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Small dogs usually have big personalities, and the Lhasa Poo is no exception. This crossbreed is loving, playful, and protective. This tiny dog is also very vocal, and it won’t hesitate to bark at strangers and any perceived threat to its human pack.
Let’s explore the many endearing qualities of the Lhasapoo and find out why it’s an excellent companion dog.
Contents & Quick Navigation
- What’s a Lhasa Poo?
- What is the temperament of a Lhasa Poo?
- How do I train a Lhasa Poo?
- Is the Lhasa Apso Poodle mix an active dog?
- Lhasa Poo care: how difficult is it?
- How much does a Lhasa Poo cost?
- Breeds similar to the Lhasa Pooepo
- Is the Lhasapoodle the right dog for you?
What’s a Lhasa Poo?
Sometimes called a Lhasapoodle, Lasso Poodle, or Lhaso Poodle, the Lhasa Poo is a cross between the Lhasa Apso and the Poodle. These old breeds have passed down many positive qualities to the Lhasa Apso Poodle mix.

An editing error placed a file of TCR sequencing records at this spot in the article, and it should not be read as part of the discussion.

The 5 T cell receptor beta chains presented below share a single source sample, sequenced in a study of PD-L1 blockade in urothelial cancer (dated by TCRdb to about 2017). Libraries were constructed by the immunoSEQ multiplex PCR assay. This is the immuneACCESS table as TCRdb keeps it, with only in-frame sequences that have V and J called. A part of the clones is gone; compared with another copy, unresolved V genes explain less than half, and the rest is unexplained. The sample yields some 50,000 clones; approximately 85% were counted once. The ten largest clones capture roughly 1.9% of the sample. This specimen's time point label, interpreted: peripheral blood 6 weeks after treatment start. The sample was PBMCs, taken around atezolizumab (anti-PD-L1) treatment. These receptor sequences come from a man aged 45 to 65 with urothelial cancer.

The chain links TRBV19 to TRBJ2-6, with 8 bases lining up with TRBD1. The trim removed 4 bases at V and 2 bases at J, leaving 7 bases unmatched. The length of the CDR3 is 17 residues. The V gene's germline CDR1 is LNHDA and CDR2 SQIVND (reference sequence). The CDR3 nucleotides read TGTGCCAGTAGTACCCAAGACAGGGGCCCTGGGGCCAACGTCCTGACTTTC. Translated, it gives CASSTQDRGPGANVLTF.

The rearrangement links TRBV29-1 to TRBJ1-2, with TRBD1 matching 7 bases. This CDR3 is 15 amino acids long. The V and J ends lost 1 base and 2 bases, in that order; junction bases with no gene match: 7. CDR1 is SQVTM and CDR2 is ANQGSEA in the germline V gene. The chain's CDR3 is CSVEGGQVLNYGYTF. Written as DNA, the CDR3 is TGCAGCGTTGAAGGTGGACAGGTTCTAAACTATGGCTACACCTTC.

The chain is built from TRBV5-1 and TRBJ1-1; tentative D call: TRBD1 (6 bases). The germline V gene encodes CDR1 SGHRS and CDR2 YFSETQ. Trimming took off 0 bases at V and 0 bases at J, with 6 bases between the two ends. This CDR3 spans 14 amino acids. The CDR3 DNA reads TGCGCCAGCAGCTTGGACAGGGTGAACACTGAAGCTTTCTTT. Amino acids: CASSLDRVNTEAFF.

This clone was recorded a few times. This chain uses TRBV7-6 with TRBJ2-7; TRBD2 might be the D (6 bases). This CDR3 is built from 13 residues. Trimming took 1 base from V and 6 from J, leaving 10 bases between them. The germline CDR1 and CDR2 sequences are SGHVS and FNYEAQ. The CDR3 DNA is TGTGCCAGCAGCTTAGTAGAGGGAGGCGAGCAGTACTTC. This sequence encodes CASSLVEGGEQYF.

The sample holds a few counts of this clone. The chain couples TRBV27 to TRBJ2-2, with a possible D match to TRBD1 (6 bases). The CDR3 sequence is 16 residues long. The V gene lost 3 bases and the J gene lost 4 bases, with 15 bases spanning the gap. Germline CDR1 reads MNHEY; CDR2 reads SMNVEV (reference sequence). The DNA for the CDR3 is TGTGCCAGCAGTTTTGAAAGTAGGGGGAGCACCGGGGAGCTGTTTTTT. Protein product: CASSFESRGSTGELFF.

The Lhasapoodle gets its natural protectiveness and sharp bark from the Lhasa Apso. The Lhasa Apso has been bred to serve as interior guard dogs at Tibetan monasteries, using its keen hearing to detect the presence of intruders and warning monks using barks.
This Lhasa Apso Poodle mix is using its bark for different reasons, though:
The Poodle, on the other hand, gives the Lhasapoo its intelligence and playfulness. Whether Standard, Miniature, or Toy, Poodles are well-known for their love of playing games, especially with young children. Like Poodles, the Lhasa Apso and Poodle hybrid dislikes being left out of family activities.
How big do Lhasa Poo dogs get?